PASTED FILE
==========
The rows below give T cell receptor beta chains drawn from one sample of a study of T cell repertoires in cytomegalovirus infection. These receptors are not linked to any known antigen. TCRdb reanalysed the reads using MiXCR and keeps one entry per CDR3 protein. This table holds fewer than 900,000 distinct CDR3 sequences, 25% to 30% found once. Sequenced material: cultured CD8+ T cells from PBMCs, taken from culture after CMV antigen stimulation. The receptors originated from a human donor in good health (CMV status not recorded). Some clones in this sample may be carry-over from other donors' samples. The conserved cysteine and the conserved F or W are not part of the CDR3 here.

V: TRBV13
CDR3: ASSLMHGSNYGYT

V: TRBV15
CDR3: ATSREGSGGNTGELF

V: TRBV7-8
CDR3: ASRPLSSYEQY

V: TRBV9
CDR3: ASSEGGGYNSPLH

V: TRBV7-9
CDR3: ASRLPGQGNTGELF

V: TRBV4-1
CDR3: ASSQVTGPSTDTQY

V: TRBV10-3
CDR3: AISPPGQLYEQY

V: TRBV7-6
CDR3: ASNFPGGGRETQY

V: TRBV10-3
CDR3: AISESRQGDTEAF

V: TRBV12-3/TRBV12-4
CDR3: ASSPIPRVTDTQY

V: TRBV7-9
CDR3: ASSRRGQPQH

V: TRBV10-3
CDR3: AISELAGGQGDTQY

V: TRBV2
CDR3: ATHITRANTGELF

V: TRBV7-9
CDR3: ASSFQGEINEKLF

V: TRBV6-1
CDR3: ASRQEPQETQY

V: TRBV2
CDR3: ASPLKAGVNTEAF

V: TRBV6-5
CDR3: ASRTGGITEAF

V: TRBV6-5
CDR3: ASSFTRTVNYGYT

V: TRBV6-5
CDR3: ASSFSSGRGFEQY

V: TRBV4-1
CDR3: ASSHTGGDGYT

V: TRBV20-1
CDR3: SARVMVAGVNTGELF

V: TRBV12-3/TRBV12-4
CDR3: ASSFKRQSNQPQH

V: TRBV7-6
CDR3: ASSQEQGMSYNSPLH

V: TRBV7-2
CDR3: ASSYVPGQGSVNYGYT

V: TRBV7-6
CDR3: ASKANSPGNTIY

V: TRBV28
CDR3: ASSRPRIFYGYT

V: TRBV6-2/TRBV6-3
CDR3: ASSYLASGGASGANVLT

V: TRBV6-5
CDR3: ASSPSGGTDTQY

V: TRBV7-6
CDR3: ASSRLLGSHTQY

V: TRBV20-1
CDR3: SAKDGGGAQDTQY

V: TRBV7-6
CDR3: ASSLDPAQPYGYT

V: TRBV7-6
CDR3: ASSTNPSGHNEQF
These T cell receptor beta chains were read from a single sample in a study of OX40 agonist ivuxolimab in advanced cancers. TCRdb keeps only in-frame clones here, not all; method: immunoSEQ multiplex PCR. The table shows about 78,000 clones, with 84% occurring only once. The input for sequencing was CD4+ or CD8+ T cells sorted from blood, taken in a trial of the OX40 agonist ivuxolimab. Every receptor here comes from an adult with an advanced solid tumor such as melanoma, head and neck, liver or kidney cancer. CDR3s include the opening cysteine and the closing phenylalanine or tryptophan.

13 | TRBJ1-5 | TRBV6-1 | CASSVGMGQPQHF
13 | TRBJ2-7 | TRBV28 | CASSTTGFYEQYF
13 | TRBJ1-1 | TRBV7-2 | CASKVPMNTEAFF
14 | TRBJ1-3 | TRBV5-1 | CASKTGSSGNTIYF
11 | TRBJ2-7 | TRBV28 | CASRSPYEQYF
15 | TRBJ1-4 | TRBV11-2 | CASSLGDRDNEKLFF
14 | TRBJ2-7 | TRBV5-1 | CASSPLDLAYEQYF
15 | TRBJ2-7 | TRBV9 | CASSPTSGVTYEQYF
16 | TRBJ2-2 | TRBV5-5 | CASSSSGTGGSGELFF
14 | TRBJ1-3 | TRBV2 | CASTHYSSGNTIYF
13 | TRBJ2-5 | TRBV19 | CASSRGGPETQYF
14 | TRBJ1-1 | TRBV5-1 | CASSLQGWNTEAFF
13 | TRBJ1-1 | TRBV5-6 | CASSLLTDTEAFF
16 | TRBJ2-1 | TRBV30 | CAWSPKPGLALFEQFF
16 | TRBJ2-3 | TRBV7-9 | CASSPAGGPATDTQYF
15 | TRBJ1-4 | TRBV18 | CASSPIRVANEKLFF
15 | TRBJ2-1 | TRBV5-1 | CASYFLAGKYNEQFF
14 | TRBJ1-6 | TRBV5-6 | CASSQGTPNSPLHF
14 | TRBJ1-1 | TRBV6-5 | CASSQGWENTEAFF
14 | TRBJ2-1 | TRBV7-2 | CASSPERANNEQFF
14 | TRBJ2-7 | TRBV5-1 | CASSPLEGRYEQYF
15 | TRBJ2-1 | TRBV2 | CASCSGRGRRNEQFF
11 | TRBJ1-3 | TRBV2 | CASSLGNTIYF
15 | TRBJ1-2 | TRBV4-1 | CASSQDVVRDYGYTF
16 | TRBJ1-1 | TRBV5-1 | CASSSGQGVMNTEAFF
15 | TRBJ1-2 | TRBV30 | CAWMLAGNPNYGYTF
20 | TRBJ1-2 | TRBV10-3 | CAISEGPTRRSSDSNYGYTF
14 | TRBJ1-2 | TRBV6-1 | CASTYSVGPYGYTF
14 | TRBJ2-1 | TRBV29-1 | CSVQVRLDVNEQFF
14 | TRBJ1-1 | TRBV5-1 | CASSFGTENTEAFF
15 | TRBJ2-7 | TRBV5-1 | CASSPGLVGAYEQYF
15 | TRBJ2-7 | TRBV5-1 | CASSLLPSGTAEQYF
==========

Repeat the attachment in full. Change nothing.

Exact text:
The rows below give T cell receptor beta chains drawn from one sample of a study of T cell repertoires in cytomegalovirus infection. These receptors are not linked to any known antigen. TCRdb reanalysed the reads using MiXCR and keeps one entry per CDR3 protein. This table holds fewer than 900,000 distinct CDR3 sequences, 25% to 30% found once. Sequenced material: cultured CD8+ T cells from PBMCs, taken from culture after CMV antigen stimulation. The receptors originated from a human donor in good health (CMV status not recorded). Some clones in this sample may be carry-over from other donors' samples. The conserved cysteine and the conserved F or W are not part of the CDR3 here.

V: TRBV13
CDR3: ASSLMHGSNYGYT

V: TRBV15
CDR3: ATSREGSGGNTGELF

V: TRBV7-8
CDR3: ASRPLSSYEQY

V: TRBV9
CDR3: ASSEGGGYNSPLH

V: TRBV7-9
CDR3: ASRLPGQGNTGELF

V: TRBV4-1
CDR3: ASSQVTGPSTDTQY

V: TRBV10-3
CDR3: AISPPGQLYEQY

V: TRBV7-6
CDR3: ASNFPGGGRETQY

V: TRBV10-3
CDR3: AISESRQGDTEAF

V: TRBV12-3/TRBV12-4
CDR3: ASSPIPRVTDTQY

V: TRBV7-9
CDR3: ASSRRGQPQH

V: TRBV10-3
CDR3: AISELAGGQGDTQY

V: TRBV2
CDR3: ATHITRANTGELF

V: TRBV7-9
CDR3: ASSFQGEINEKLF

V: TRBV6-1
CDR3: ASRQEPQETQY

V: TRBV2
CDR3: ASPLKAGVNTEAF

V: TRBV6-5
CDR3: ASRTGGITEAF

V: TRBV6-5
CDR3: ASSFTRTVNYGYT

V: TRBV6-5
CDR3: ASSFSSGRGFEQY

V: TRBV4-1
CDR3: ASSHTGGDGYT

V: TRBV20-1
CDR3: SARVMVAGVNTGELF

V: TRBV12-3/TRBV12-4
CDR3: ASSFKRQSNQPQH

V: TRBV7-6
CDR3: ASSQEQGMSYNSPLH

V: TRBV7-2
CDR3: ASSYVPGQGSVNYGYT

V: TRBV7-6
CDR3: ASKANSPGNTIY

V: TRBV28
CDR3: ASSRPRIFYGYT

V: TRBV6-2/TRBV6-3
CDR3: ASSYLASGGASGANVLT

V: TRBV6-5
CDR3: ASSPSGGTDTQY

V: TRBV7-6
CDR3: ASSRLLGSHTQY

V: TRBV20-1
CDR3: SAKDGGGAQDTQY

V: TRBV7-6
CDR3: ASSLDPAQPYGYT

V: TRBV7-6
CDR3: ASSTNPSGHNEQF
These T cell receptor beta chains were read from a single sample in a study of OX40 agonist ivuxolimab in advanced cancers. TCRdb keeps only in-frame clones here, not all; method: immunoSEQ multiplex PCR. The table shows about 78,000 clones, with 84% occurring only once. The input for sequencing was CD4+ or CD8+ T cells sorted from blood, taken in a trial of the OX40 agonist ivuxolimab. Every receptor here comes from an adult with an advanced solid tumor such as melanoma, head and neck, liver or kidney cancer. CDR3s include the opening cysteine and the closing phenylalanine or tryptophan.

13 | TRBJ1-5 | TRBV6-1 | CASSVGMGQPQHF
13 | TRBJ2-7 | TRBV28 | CASSTTGFYEQYF
13 | TRBJ1-1 | TRBV7-2 | CASKVPMNTEAFF
14 | TRBJ1-3 | TRBV5-1 | CASKTGSSGNTIYF
11 | TRBJ2-7 | TRBV28 | CASRSPYEQYF
15 | TRBJ1-4 | TRBV11-2 | CASSLGDRDNEKLFF
14 | TRBJ2-7 | TRBV5-1 | CASSPLDLAYEQYF
15 | TRBJ2-7 | TRBV9 | CASSPTSGVTYEQYF
16 | TRBJ2-2 | TRBV5-5 | CASSSSGTGGSGELFF
14 | TRBJ1-3 | TRBV2 | CASTHYSSGNTIYF
13 | TRBJ2-5 | TRBV19 | CASSRGGPETQYF
14 | TRBJ1-1 | TRBV5-1 | CASSLQGWNTEAFF
13 | TRBJ1-1 | TRBV5-6 | CASSLLTDTEAFF
16 | TRBJ2-1 | TRBV30 | CAWSPKPGLALFEQFF
16 | TRBJ2-3 | TRBV7-9 | CASSPAGGPATDTQYF
15 | TRBJ1-4 | TRBV18 | CASSPIRVANEKLFF
15 | TRBJ2-1 | TRBV5-1 | CASYFLAGKYNEQFF
14 | TRBJ1-6 | TRBV5-6 | CASSQGTPNSPLHF
14 | TRBJ1-1 | TRBV6-5 | CASSQGWENTEAFF
14 | TRBJ2-1 | TRBV7-2 | CASSPERANNEQFF
14 | TRBJ2-7 | TRBV5-1 | CASSPLEGRYEQYF
15 | TRBJ2-1 | TRBV2 | CASCSGRGRRNEQFF
11 | TRBJ1-3 | TRBV2 | CASSLGNTIYF
15 | TRBJ1-2 | TRBV4-1 | CASSQDVVRDYGYTF
16 | TRBJ1-1 | TRBV5-1 | CASSSGQGVMNTEAFF
15 | TRBJ1-2 | TRBV30 | CAWMLAGNPNYGYTF
20 | TRBJ1-2 | TRBV10-3 | CAISEGPTRRSSDSNYGYTF
14 | TRBJ1-2 | TRBV6-1 | CASTYSVGPYGYTF
14 | TRBJ2-1 | TRBV29-1 | CSVQVRLDVNEQFF
14 | TRBJ1-1 | TRBV5-1 | CASSFGTENTEAFF
15 | TRBJ2-7 | TRBV5-1 | CASSPGLVGAYEQYF
15 | TRBJ2-7 | TRBV5-1 | CASSLLPSGTAEQYF